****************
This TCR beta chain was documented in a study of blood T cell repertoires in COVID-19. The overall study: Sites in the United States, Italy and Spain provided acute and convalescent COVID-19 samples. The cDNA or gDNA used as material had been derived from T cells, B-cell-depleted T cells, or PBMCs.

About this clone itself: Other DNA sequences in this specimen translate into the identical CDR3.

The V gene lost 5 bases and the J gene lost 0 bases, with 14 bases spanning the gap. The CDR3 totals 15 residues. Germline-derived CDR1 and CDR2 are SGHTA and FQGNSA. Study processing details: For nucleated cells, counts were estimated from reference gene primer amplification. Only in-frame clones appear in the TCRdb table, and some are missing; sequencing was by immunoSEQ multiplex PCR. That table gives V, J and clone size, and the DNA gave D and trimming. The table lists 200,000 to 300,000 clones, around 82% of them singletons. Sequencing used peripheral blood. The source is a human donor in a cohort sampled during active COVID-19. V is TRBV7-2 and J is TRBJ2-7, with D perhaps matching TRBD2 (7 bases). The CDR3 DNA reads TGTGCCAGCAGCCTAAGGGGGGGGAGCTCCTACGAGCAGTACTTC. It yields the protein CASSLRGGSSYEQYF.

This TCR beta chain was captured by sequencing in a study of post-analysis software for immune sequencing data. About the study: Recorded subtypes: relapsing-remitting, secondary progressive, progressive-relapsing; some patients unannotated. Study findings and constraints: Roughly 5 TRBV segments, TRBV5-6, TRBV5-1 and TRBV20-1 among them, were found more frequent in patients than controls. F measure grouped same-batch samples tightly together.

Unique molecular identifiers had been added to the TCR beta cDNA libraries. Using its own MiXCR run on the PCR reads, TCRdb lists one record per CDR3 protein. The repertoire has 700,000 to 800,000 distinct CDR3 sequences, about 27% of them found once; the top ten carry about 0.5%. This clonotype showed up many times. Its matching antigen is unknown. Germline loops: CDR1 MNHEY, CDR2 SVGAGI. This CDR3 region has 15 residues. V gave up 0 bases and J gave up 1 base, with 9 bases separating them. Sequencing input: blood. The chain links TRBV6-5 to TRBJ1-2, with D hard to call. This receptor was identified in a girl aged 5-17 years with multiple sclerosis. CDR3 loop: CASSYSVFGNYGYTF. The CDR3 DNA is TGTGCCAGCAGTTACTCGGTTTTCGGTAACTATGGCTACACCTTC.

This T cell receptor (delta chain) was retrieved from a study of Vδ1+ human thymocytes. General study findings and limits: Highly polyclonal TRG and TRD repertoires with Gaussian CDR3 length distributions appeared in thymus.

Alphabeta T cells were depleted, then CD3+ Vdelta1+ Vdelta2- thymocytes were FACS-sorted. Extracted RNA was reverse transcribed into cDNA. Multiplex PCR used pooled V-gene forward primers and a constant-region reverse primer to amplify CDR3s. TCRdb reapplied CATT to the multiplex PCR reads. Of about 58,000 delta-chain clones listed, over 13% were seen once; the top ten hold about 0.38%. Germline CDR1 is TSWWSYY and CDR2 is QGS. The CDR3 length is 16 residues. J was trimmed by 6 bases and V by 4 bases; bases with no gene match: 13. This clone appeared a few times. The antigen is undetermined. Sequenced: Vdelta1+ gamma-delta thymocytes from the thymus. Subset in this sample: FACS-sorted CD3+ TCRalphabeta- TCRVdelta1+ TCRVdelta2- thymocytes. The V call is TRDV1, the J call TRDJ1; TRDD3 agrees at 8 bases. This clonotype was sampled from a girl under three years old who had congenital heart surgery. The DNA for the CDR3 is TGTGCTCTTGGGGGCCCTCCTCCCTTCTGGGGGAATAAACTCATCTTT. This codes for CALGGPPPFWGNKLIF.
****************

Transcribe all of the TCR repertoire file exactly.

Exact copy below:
This TCR beta chain was documented in a study of blood T cell repertoires in COVID-19. The overall study: Sites in the United States, Italy and Spain provided acute and convalescent COVID-19 samples. The cDNA or gDNA used as material had been derived from T cells, B-cell-depleted T cells, or PBMCs.

About this clone itself: Other DNA sequences in this specimen translate into the identical CDR3.

The V gene lost 5 bases and the J gene lost 0 bases, with 14 bases spanning the gap. The CDR3 totals 15 residues. Germline-derived CDR1 and CDR2 are SGHTA and FQGNSA. Study processing details: For nucleated cells, counts were estimated from reference gene primer amplification. Only in-frame clones appear in the TCRdb table, and some are missing; sequencing was by immunoSEQ multiplex PCR. That table gives V, J and clone size, and the DNA gave D and trimming. The table lists 200,000 to 300,000 clones, around 82% of them singletons. Sequencing used peripheral blood. The source is a human donor in a cohort sampled during active COVID-19. V is TRBV7-2 and J is TRBJ2-7, with D perhaps matching TRBD2 (7 bases). The CDR3 DNA reads TGTGCCAGCAGCCTAAGGGGGGGGAGCTCCTACGAGCAGTACTTC. It yields the protein CASSLRGGSSYEQYF.

This TCR beta chain was captured by sequencing in a study of post-analysis software for immune sequencing data. About the study: Recorded subtypes: relapsing-remitting, secondary progressive, progressive-relapsing; some patients unannotated. Study findings and constraints: Roughly 5 TRBV segments, TRBV5-6, TRBV5-1 and TRBV20-1 among them, were found more frequent in patients than controls. F measure grouped same-batch samples tightly together.

Unique molecular identifiers had been added to the TCR beta cDNA libraries. Using its own MiXCR run on the PCR reads, TCRdb lists one record per CDR3 protein. The repertoire has 700,000 to 800,000 distinct CDR3 sequences, about 27% of them found once; the top ten carry about 0.5%. This clonotype showed up many times. Its matching antigen is unknown. Germline loops: CDR1 MNHEY, CDR2 SVGAGI. This CDR3 region has 15 residues. V gave up 0 bases and J gave up 1 base, with 9 bases separating them. Sequencing input: blood. The chain links TRBV6-5 to TRBJ1-2, with D hard to call. This receptor was identified in a girl aged 5-17 years with multiple sclerosis. CDR3 loop: CASSYSVFGNYGYTF. The CDR3 DNA is TGTGCCAGCAGTTACTCGGTTTTCGGTAACTATGGCTACACCTTC.

This T cell receptor (delta chain) was retrieved from a study of Vδ1+ human thymocytes. General study findings and limits: Highly polyclonal TRG and TRD repertoires with Gaussian CDR3 length distributions appeared in thymus.

Alphabeta T cells were depleted, then CD3+ Vdelta1+ Vdelta2- thymocytes were FACS-sorted. Extracted RNA was reverse transcribed into cDNA. Multiplex PCR used pooled V-gene forward primers and a constant-region reverse primer to amplify CDR3s. TCRdb reapplied CATT to the multiplex PCR reads. Of about 58,000 delta-chain clones listed, over 13% were seen once; the top ten hold about 0.38%. Germline CDR1 is TSWWSYY and CDR2 is QGS. The CDR3 length is 16 residues. J was trimmed by 6 bases and V by 4 bases; bases with no gene match: 13. This clone appeared a few times. The antigen is undetermined. Sequenced: Vdelta1+ gamma-delta thymocytes from the thymus. Subset in this sample: FACS-sorted CD3+ TCRalphabeta- TCRVdelta1+ TCRVdelta2- thymocytes. The V call is TRDV1, the J call TRDJ1; TRDD3 agrees at 8 bases. This clonotype was sampled from a girl under three years old who had congenital heart surgery. The DNA for the CDR3 is TGTGCTCTTGGGGGCCCTCCTCCCTTCTGGGGGAATAAACTCATCTTT. This codes for CALGGPPPFWGNKLIF.